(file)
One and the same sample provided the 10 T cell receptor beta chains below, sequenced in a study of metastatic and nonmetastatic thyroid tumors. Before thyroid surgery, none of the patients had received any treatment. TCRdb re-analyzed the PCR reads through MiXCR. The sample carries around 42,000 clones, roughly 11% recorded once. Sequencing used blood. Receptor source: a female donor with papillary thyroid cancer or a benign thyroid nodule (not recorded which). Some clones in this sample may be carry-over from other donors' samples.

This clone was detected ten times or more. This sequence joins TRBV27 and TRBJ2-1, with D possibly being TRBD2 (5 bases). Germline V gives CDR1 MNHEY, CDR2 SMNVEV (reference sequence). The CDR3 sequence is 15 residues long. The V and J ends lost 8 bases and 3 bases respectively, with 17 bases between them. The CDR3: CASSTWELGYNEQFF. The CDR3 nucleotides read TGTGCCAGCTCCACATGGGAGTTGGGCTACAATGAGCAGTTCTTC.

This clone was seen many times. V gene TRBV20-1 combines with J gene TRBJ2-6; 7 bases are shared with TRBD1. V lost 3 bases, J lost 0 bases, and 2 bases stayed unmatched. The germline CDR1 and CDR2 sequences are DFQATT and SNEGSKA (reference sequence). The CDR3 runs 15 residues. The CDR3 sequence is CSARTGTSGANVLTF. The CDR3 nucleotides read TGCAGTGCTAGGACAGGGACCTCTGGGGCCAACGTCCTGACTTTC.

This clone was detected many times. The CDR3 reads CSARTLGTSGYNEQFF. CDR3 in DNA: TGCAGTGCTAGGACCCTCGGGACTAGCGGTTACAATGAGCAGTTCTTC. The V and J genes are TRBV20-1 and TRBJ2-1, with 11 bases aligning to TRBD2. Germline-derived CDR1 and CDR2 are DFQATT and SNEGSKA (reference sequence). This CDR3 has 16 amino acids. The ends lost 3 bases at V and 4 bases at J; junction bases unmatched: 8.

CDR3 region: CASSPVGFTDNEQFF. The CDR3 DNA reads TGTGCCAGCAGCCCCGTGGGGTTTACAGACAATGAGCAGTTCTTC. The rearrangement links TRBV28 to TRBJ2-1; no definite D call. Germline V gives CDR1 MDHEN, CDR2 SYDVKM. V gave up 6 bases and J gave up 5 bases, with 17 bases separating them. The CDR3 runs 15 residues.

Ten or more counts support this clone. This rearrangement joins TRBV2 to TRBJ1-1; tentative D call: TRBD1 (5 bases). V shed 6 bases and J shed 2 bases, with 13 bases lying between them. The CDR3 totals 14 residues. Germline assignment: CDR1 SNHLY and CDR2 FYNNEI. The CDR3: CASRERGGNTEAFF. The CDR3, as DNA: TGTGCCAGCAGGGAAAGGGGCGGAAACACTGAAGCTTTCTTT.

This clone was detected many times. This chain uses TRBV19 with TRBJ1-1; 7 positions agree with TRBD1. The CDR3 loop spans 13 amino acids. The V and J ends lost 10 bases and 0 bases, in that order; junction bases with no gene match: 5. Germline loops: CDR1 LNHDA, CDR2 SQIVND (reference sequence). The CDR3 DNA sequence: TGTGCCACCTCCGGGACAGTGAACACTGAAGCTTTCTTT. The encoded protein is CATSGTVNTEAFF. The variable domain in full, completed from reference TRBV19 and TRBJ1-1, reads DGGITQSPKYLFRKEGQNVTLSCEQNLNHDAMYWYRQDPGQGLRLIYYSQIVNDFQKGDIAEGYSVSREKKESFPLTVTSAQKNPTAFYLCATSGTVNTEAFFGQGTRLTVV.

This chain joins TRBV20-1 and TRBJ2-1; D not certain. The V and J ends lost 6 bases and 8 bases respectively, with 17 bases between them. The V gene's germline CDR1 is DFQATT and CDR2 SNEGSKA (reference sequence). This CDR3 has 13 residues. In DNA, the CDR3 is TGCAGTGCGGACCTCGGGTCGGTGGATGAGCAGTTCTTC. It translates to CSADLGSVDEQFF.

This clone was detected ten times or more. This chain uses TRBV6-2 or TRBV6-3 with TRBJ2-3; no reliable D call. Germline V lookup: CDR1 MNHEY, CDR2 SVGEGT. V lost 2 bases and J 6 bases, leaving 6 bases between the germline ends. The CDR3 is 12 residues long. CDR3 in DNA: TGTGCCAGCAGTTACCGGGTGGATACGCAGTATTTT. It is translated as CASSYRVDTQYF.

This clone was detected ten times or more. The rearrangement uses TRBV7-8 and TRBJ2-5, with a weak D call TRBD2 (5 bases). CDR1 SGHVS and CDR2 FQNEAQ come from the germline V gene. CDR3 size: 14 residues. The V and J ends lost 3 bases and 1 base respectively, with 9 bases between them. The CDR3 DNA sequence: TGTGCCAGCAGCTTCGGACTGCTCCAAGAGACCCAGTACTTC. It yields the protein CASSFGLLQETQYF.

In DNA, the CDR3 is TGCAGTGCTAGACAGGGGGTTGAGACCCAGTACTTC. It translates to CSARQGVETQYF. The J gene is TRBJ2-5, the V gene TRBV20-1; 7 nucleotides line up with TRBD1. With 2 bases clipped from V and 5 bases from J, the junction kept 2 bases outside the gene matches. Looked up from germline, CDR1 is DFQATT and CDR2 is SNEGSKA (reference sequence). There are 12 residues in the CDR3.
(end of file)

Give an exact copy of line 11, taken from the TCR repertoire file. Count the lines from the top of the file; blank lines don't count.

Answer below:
In DNA, the CDR3 is TGCAGTGCTAGACAGGGGGTTGAGACCCAGTACTTC. It translates to CSARQGVETQYF. The J gene is TRBJ2-5, the V gene TRBV20-1; 7 nucleotides line up with TRBD1. With 2 bases clipped from V and 5 bases from J, the junction kept 2 bases outside the gene matches. Looked up from germline, CDR1 is DFQATT and CDR2 is SNEGSKA (reference sequence). There are 12 residues in the CDR3.